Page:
Bloomberg — Brazil’s development bank BNDES intends to set aside as much as 30% of its disbursements to finance local companies in the areas of innovation, sustainability and energy transition, as part of a plan to support the industrial sector with affordable interest rates.
Credit to the industry will grow gradually until the end of President Luiz Inacio Lula da Silva’s term and could reach as much as 60 billion reais ($12 billion) if the bank meets its target to expand disbursements to about 200 billion reais by then. It will also depend on congressional approval of new rules allowing BNDES to set lower interest rates for specific sectors it wants to support, according to Jose Luis Gordon, director for development, foreign trade and innovation at the bank.
“How is it possible to finance technology innovation with interest rates of 14%, 15% or even 16%? It’s impossible as no one will take the risk,” Gordon said Wednesday in an interview. “We also have to think of more stable rates that provide conditions for companies to plan their businesses.”
BNDES financing is a crucial part of Lula’s plans to re-energize Latin America’s largest economy, which is slowing down under the weight of high interest rates. The bank’s potential use of subsidized rates is a concern for central bank chief Roberto Campos Neto, who has warned they could reduce the power of monetary policy and force the benchmark Selic rate to remain high for longer.
Gordon said, however, that lower interest rates would be used in a strategic way to support projects that wouldn’t receive funding elsewhere. Moreover, unlike in previous administrations of Lula and his successor Dilma Rousseff, those loans won’t be subsidized by the Treasury and won’t back large companies embarking on acquisition sprees and global expansions.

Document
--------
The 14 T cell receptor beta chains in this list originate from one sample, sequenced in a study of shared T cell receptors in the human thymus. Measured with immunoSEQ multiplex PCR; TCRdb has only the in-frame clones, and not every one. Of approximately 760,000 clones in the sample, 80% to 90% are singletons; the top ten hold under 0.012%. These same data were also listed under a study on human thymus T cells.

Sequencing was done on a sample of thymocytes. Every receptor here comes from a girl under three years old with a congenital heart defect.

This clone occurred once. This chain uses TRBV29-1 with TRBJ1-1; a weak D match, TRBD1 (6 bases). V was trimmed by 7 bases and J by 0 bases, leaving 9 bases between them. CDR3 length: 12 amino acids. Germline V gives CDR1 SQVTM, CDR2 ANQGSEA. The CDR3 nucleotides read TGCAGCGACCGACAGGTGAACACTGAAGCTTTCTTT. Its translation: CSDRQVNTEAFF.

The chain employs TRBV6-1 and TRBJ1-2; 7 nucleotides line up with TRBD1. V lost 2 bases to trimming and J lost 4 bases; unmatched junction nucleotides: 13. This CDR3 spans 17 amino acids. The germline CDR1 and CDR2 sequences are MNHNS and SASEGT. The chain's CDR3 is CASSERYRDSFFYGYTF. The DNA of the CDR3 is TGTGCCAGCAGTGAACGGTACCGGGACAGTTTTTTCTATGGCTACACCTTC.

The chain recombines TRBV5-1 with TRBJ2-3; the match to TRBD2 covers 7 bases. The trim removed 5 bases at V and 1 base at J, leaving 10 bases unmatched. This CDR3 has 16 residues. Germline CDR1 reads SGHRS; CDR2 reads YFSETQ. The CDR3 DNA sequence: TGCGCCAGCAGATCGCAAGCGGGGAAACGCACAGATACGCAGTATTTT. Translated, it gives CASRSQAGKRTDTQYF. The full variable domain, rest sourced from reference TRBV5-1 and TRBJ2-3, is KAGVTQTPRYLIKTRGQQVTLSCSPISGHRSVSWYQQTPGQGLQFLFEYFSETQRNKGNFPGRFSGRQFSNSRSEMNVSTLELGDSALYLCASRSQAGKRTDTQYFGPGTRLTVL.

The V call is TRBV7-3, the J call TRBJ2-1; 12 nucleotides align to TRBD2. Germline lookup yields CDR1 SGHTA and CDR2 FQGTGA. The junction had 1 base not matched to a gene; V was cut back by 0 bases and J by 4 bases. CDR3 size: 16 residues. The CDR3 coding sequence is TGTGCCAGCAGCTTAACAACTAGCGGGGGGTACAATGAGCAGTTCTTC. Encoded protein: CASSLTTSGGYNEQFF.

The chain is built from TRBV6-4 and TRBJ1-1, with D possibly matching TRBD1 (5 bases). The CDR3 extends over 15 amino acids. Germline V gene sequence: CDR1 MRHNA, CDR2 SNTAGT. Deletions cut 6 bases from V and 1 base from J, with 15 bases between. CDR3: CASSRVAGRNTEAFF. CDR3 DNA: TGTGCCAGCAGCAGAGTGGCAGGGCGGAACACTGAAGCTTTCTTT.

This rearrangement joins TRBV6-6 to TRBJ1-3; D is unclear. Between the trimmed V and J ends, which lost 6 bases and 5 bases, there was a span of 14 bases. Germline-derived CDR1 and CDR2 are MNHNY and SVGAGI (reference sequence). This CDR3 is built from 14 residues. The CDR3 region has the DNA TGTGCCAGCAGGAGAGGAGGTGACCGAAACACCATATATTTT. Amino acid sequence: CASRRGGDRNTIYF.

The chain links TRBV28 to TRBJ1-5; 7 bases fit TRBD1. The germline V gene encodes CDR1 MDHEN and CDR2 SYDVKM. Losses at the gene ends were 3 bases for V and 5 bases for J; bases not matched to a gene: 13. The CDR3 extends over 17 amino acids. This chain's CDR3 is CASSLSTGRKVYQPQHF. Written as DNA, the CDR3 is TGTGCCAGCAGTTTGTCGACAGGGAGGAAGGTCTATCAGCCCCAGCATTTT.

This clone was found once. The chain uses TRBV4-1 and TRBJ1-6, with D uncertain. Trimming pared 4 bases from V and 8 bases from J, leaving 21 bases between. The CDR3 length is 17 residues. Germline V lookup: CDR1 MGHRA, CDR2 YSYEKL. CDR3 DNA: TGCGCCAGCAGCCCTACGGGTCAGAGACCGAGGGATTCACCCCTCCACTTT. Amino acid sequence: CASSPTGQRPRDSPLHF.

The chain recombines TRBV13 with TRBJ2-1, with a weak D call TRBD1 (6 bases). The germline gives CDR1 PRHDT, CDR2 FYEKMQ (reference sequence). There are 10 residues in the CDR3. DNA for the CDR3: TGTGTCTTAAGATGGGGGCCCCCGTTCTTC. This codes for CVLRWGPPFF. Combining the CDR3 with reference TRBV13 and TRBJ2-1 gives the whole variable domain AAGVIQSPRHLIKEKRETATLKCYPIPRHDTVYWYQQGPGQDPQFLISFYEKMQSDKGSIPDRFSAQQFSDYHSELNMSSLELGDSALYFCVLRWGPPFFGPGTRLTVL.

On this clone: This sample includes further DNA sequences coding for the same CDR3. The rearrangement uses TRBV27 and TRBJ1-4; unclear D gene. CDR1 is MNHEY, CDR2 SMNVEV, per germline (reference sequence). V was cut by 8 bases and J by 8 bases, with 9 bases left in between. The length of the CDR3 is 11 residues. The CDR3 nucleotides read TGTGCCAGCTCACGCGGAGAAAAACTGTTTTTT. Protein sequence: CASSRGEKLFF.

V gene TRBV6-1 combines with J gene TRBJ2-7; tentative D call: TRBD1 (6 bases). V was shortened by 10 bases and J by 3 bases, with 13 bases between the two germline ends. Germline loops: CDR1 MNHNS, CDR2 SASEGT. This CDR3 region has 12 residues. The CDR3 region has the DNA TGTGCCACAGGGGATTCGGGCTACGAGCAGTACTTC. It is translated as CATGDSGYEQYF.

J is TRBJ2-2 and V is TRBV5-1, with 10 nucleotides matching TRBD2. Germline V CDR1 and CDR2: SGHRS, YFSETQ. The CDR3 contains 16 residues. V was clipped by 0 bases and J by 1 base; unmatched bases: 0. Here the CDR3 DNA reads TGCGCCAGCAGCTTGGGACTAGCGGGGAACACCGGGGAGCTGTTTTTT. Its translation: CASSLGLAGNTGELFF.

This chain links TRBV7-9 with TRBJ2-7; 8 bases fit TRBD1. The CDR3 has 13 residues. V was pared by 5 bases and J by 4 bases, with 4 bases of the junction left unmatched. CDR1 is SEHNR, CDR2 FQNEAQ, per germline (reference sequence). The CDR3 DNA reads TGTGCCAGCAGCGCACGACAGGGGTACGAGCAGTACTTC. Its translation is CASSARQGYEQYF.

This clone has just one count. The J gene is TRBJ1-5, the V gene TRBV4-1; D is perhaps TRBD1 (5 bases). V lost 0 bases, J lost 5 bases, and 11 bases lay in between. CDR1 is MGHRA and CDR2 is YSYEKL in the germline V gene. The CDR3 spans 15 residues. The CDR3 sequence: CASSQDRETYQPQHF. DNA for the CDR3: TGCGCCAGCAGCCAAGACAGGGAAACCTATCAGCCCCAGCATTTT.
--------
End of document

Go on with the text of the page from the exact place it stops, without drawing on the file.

BNDES’s role during past leftist governments was marred by allegations that it was favoring political allies and handing generous bonuses to its employees based on the volume of credit operations they closed, which led to corruption probes. Internal investigations carried out by the bank found no wrongdoing.
Now, the team running the institution wants to limit the scope of its loans to strategic projects that lack private funding, either because they’re too long term or in untested areas. The BNDES also plans to finance exports of goods by Brazilian companies, Gordon said, adding that the bank is considering reducing the spread it charges on those types of loans, currently between 0.9 and 1.3 percentage points.
If the plan works, BNDES would still be supporting the industrial sector with less than it did in its heyday. Between 2000 and 2010, an average of 45% of its disbursements were directed to industry — in 2009 alone, the bank loaned to the sector 63.5 billion reais ($12.9 billion) from a total of 137.4 billion reais in outlays.
That percentage fell to less than 20% during Jair Bolsonaro’s administration, when a liberal economic team slashed the bank’s holdings in equities, local bonds, investment funds, also cutting credit lines.
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